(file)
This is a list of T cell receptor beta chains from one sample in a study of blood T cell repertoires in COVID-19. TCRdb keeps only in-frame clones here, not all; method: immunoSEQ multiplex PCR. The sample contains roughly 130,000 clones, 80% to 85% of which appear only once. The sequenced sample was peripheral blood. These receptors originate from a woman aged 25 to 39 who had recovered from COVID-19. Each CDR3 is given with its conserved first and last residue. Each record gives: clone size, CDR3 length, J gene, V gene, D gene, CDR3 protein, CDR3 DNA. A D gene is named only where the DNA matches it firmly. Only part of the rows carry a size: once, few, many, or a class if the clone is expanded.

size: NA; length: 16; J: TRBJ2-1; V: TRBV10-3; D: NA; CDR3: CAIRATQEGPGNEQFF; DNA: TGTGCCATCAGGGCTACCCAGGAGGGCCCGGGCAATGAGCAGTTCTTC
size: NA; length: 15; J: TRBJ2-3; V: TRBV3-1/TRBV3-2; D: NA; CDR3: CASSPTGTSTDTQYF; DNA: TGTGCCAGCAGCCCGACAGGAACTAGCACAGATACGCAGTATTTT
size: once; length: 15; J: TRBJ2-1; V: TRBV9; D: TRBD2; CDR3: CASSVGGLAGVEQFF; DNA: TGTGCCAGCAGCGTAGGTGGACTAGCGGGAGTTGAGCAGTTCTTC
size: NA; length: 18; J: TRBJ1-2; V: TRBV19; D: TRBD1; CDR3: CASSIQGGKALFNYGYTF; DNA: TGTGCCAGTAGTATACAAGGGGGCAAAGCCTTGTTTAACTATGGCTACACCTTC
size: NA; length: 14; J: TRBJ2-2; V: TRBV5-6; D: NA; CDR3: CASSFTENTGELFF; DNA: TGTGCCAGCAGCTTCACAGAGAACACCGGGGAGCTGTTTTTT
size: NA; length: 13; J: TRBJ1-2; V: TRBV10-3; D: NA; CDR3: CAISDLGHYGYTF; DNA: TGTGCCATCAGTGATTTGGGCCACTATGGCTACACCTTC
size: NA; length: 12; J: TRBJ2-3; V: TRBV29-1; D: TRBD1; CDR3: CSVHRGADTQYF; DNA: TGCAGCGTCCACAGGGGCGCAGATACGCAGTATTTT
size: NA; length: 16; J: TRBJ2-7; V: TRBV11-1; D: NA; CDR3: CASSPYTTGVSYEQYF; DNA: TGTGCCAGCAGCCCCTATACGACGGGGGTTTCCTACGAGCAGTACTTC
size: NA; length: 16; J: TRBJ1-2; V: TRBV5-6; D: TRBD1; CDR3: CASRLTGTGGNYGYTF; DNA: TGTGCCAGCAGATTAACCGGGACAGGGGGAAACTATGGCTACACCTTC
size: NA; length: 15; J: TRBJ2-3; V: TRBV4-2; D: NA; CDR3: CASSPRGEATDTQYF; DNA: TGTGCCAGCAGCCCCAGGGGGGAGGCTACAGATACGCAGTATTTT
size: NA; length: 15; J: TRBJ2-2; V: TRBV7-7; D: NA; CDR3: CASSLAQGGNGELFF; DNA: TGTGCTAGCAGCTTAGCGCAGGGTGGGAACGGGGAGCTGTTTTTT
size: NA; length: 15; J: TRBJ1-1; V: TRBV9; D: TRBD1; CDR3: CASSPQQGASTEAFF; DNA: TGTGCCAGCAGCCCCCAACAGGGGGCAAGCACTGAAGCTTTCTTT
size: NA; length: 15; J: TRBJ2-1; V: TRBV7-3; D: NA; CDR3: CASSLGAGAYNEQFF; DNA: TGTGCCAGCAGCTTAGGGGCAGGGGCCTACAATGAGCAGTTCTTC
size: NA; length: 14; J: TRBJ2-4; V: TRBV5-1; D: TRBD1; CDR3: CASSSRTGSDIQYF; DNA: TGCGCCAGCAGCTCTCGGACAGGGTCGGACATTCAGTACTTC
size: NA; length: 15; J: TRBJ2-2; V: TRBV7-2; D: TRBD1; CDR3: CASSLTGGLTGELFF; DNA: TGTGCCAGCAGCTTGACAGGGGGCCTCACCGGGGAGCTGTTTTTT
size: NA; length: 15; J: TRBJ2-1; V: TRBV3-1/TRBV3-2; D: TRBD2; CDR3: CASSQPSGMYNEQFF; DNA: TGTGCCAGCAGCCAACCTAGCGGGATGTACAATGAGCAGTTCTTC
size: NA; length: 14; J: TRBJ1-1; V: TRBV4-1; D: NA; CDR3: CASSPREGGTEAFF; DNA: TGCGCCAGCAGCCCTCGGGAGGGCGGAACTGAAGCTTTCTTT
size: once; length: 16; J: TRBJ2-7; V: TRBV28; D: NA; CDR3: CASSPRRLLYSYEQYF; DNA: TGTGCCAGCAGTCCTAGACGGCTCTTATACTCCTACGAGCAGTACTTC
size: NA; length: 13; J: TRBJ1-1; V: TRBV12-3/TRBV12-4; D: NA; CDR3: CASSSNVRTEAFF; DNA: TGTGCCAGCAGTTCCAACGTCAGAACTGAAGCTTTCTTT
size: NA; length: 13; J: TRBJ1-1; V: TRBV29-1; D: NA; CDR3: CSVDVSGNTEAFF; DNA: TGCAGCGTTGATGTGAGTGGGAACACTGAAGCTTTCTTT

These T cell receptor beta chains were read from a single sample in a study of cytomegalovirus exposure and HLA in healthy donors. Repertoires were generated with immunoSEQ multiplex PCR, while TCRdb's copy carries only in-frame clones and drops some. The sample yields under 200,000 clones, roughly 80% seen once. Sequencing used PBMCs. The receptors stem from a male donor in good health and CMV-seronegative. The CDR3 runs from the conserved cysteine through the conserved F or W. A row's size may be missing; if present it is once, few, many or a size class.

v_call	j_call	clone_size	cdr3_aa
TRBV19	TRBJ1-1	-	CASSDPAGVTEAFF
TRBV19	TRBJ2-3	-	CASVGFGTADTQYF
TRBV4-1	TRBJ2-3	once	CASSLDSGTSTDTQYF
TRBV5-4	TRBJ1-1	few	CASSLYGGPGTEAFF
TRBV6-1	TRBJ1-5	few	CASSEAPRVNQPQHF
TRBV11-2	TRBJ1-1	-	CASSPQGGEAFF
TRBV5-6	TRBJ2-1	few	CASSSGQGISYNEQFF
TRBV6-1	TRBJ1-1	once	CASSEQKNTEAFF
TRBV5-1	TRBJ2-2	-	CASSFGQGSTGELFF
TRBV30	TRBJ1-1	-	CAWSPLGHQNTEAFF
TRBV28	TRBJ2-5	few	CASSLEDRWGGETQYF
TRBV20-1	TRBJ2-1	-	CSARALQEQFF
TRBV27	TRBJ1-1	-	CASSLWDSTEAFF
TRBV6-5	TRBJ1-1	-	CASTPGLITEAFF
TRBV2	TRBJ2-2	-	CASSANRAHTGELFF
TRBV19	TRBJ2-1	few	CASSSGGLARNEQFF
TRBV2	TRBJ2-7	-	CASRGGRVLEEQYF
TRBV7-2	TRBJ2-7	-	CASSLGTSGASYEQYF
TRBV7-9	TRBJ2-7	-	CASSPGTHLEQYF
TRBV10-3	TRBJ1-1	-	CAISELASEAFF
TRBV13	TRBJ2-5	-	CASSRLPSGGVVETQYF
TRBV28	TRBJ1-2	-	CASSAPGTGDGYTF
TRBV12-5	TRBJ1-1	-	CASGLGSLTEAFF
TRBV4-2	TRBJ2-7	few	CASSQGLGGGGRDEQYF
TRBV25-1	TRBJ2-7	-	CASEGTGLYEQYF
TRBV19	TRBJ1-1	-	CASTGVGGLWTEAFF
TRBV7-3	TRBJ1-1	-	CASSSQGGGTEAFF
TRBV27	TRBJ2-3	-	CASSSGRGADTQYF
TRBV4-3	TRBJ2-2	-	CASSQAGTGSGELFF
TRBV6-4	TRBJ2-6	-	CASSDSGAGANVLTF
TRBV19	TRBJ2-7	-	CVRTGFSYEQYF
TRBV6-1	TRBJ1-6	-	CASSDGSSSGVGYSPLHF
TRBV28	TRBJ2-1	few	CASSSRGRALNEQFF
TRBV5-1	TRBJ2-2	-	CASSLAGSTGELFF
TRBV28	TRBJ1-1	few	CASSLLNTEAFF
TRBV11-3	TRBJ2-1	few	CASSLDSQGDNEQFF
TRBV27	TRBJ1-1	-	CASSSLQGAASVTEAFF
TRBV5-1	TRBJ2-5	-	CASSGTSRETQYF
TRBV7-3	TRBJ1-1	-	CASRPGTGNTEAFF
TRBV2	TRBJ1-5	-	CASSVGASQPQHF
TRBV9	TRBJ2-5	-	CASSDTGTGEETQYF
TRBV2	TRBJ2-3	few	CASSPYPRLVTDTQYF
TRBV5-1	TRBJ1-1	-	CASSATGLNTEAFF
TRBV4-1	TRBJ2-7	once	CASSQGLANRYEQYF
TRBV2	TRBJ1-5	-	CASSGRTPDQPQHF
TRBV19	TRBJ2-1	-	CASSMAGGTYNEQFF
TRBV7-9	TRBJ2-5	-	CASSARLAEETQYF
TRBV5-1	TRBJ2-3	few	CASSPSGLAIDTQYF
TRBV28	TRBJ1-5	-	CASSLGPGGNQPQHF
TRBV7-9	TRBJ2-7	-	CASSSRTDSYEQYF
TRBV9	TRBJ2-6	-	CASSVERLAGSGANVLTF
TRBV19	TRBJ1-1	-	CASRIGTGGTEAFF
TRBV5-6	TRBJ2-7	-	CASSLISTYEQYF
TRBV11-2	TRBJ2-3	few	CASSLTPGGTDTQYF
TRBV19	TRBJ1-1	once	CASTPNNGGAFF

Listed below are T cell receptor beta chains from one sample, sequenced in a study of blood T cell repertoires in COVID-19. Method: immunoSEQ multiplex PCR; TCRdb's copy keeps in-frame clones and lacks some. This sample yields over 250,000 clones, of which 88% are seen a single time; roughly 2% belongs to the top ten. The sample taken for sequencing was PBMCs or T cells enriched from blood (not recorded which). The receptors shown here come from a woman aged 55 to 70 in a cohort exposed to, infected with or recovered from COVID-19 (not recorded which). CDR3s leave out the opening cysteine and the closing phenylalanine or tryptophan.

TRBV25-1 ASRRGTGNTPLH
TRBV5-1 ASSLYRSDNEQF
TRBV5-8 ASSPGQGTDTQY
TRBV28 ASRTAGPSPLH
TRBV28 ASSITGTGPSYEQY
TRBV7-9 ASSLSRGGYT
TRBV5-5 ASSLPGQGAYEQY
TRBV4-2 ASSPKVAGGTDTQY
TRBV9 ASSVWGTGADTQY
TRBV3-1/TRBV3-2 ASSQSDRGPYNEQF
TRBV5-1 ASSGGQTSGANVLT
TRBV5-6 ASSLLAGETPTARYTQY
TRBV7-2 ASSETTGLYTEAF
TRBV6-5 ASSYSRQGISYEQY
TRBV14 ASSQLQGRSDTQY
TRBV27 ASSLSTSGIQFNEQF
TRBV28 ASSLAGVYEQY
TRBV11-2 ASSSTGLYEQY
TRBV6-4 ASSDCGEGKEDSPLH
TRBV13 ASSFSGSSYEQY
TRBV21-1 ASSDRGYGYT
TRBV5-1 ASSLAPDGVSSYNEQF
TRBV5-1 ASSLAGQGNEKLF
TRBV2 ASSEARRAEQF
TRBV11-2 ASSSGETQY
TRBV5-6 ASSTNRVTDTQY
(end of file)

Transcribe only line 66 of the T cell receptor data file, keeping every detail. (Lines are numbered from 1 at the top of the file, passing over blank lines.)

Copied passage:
TRBV5-1	TRBJ1-1	-	CASSATGLNTEAFF